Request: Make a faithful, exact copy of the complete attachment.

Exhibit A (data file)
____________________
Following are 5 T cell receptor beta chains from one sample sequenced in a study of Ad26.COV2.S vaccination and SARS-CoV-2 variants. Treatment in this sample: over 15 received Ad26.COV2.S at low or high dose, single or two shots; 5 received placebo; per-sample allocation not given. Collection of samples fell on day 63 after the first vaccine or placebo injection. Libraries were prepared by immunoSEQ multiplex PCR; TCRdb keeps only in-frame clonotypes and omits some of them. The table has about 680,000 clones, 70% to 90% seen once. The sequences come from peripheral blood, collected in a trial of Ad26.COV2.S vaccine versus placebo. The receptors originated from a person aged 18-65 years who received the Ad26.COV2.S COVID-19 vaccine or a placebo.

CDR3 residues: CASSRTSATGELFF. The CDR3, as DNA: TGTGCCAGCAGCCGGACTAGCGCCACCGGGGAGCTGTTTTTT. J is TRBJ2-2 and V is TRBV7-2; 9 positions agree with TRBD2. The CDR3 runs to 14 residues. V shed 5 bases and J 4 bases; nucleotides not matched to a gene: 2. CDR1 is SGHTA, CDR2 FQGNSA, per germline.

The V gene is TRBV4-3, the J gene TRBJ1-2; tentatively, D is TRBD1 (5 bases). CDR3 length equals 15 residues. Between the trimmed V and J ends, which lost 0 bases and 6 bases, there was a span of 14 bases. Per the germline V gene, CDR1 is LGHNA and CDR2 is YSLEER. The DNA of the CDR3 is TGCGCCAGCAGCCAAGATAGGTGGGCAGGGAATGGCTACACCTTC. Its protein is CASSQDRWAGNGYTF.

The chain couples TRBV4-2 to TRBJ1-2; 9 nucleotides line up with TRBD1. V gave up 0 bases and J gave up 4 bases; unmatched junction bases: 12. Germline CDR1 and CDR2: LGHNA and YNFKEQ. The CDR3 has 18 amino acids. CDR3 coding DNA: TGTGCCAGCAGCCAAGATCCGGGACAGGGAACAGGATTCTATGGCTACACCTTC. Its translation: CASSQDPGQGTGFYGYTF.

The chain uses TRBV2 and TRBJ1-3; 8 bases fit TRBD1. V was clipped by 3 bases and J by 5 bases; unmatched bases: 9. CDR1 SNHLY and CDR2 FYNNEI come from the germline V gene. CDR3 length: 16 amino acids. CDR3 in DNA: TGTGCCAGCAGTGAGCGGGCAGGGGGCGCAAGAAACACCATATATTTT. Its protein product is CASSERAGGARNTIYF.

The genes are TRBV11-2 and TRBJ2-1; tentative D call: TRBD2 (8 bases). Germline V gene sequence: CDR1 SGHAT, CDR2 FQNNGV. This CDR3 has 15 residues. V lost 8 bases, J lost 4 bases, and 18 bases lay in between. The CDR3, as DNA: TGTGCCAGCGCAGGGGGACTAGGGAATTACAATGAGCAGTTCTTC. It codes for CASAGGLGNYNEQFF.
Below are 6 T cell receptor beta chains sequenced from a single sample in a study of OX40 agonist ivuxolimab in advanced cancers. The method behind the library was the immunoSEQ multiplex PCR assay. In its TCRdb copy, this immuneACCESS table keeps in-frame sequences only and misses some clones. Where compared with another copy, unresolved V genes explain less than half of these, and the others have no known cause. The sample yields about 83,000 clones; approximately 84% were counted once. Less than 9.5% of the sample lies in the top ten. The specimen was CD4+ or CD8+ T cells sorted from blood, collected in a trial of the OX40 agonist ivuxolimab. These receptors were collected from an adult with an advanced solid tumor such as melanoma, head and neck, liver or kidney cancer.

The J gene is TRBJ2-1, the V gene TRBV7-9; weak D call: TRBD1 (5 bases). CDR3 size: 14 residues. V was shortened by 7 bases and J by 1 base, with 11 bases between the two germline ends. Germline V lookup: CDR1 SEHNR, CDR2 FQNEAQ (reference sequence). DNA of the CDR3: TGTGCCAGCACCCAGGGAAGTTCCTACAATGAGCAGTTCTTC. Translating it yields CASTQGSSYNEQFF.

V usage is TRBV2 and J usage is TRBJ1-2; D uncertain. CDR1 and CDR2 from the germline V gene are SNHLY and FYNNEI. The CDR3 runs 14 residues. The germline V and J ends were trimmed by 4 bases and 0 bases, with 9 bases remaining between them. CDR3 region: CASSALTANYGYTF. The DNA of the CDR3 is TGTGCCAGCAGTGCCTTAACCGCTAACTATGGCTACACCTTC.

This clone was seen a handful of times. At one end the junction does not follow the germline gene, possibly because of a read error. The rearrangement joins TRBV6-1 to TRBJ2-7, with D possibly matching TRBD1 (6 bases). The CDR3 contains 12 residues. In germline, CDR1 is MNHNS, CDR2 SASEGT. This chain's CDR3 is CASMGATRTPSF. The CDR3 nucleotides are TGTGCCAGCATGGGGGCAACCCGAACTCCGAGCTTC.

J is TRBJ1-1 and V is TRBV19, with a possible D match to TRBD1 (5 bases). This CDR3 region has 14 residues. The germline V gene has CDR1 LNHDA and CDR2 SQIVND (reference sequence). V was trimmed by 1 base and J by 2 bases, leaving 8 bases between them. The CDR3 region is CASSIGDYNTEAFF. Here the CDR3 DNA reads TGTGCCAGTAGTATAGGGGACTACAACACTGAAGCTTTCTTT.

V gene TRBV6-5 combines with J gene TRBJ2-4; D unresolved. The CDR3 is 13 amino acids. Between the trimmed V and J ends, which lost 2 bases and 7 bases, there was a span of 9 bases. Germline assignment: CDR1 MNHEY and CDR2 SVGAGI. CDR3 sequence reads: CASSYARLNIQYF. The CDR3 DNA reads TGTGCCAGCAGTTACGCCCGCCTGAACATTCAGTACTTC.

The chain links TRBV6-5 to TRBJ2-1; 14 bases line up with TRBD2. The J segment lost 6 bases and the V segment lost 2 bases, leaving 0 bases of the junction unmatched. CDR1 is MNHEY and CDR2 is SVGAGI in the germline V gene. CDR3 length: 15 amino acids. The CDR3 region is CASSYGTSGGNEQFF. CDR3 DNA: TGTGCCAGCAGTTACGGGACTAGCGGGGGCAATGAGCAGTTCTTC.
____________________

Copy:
Following are 5 T cell receptor beta chains from one sample sequenced in a study of Ad26.COV2.S vaccination and SARS-CoV-2 variants. Treatment in this sample: over 15 received Ad26.COV2.S at low or high dose, single or two shots; 5 received placebo; per-sample allocation not given. Collection of samples fell on day 63 after the first vaccine or placebo injection. Libraries were prepared by immunoSEQ multiplex PCR; TCRdb keeps only in-frame clonotypes and omits some of them. The table has about 680,000 clones, 70% to 90% seen once. The sequences come from peripheral blood, collected in a trial of Ad26.COV2.S vaccine versus placebo. The receptors originated from a person aged 18-65 years who received the Ad26.COV2.S COVID-19 vaccine or a placebo.

CDR3 residues: CASSRTSATGELFF. The CDR3, as DNA: TGTGCCAGCAGCCGGACTAGCGCCACCGGGGAGCTGTTTTTT. J is TRBJ2-2 and V is TRBV7-2; 9 positions agree with TRBD2. The CDR3 runs to 14 residues. V shed 5 bases and J 4 bases; nucleotides not matched to a gene: 2. CDR1 is SGHTA, CDR2 FQGNSA, per germline.

The V gene is TRBV4-3, the J gene TRBJ1-2; tentatively, D is TRBD1 (5 bases). CDR3 length equals 15 residues. Between the trimmed V and J ends, which lost 0 bases and 6 bases, there was a span of 14 bases. Per the germline V gene, CDR1 is LGHNA and CDR2 is YSLEER. The DNA of the CDR3 is TGCGCCAGCAGCCAAGATAGGTGGGCAGGGAATGGCTACACCTTC. Its protein is CASSQDRWAGNGYTF.

The chain couples TRBV4-2 to TRBJ1-2; 9 nucleotides line up with TRBD1. V gave up 0 bases and J gave up 4 bases; unmatched junction bases: 12. Germline CDR1 and CDR2: LGHNA and YNFKEQ. The CDR3 has 18 amino acids. CDR3 coding DNA: TGTGCCAGCAGCCAAGATCCGGGACAGGGAACAGGATTCTATGGCTACACCTTC. Its translation: CASSQDPGQGTGFYGYTF.

The chain uses TRBV2 and TRBJ1-3; 8 bases fit TRBD1. V was clipped by 3 bases and J by 5 bases; unmatched bases: 9. CDR1 SNHLY and CDR2 FYNNEI come from the germline V gene. CDR3 length: 16 amino acids. CDR3 in DNA: TGTGCCAGCAGTGAGCGGGCAGGGGGCGCAAGAAACACCATATATTTT. Its protein product is CASSERAGGARNTIYF.

The genes are TRBV11-2 and TRBJ2-1; tentative D call: TRBD2 (8 bases). Germline V gene sequence: CDR1 SGHAT, CDR2 FQNNGV. This CDR3 has 15 residues. V lost 8 bases, J lost 4 bases, and 18 bases lay in between. The CDR3, as DNA: TGTGCCAGCGCAGGGGGACTAGGGAATTACAATGAGCAGTTCTTC. It codes for CASAGGLGNYNEQFF.
Below are 6 T cell receptor beta chains sequenced from a single sample in a study of OX40 agonist ivuxolimab in advanced cancers. The method behind the library was the immunoSEQ multiplex PCR assay. In its TCRdb copy, this immuneACCESS table keeps in-frame sequences only and misses some clones. Where compared with another copy, unresolved V genes explain less than half of these, and the others have no known cause. The sample yields about 83,000 clones; approximately 84% were counted once. Less than 9.5% of the sample lies in the top ten. The specimen was CD4+ or CD8+ T cells sorted from blood, collected in a trial of the OX40 agonist ivuxolimab. These receptors were collected from an adult with an advanced solid tumor such as melanoma, head and neck, liver or kidney cancer.

The J gene is TRBJ2-1, the V gene TRBV7-9; weak D call: TRBD1 (5 bases). CDR3 size: 14 residues. V was shortened by 7 bases and J by 1 base, with 11 bases between the two germline ends. Germline V lookup: CDR1 SEHNR, CDR2 FQNEAQ (reference sequence). DNA of the CDR3: TGTGCCAGCACCCAGGGAAGTTCCTACAATGAGCAGTTCTTC. Translating it yields CASTQGSSYNEQFF.

V usage is TRBV2 and J usage is TRBJ1-2; D uncertain. CDR1 and CDR2 from the germline V gene are SNHLY and FYNNEI. The CDR3 runs 14 residues. The germline V and J ends were trimmed by 4 bases and 0 bases, with 9 bases remaining between them. CDR3 region: CASSALTANYGYTF. The DNA of the CDR3 is TGTGCCAGCAGTGCCTTAACCGCTAACTATGGCTACACCTTC.

This clone was seen a handful of times. At one end the junction does not follow the germline gene, possibly because of a read error. The rearrangement joins TRBV6-1 to TRBJ2-7, with D possibly matching TRBD1 (6 bases). The CDR3 contains 12 residues. In germline, CDR1 is MNHNS, CDR2 SASEGT. This chain's CDR3 is CASMGATRTPSF. The CDR3 nucleotides are TGTGCCAGCATGGGGGCAACCCGAACTCCGAGCTTC.

J is TRBJ1-1 and V is TRBV19, with a possible D match to TRBD1 (5 bases). This CDR3 region has 14 residues. The germline V gene has CDR1 LNHDA and CDR2 SQIVND (reference sequence). V was trimmed by 1 base and J by 2 bases, leaving 8 bases between them. The CDR3 region is CASSIGDYNTEAFF. Here the CDR3 DNA reads TGTGCCAGTAGTATAGGGGACTACAACACTGAAGCTTTCTTT.

V gene TRBV6-5 combines with J gene TRBJ2-4; D unresolved. The CDR3 is 13 amino acids. Between the trimmed V and J ends, which lost 2 bases and 7 bases, there was a span of 9 bases. Germline assignment: CDR1 MNHEY and CDR2 SVGAGI. CDR3 sequence reads: CASSYARLNIQYF. The CDR3 DNA reads TGTGCCAGCAGTTACGCCCGCCTGAACATTCAGTACTTC.

The chain links TRBV6-5 to TRBJ2-1; 14 bases line up with TRBD2. The J segment lost 6 bases and the V segment lost 2 bases, leaving 0 bases of the junction unmatched. CDR1 is MNHEY and CDR2 is SVGAGI in the germline V gene. CDR3 length: 15 amino acids. The CDR3 region is CASSYGTSGGNEQFF. CDR3 DNA: TGTGCCAGCAGTTACGGGACTAGCGGGGGCAATGAGCAGTTCTTC.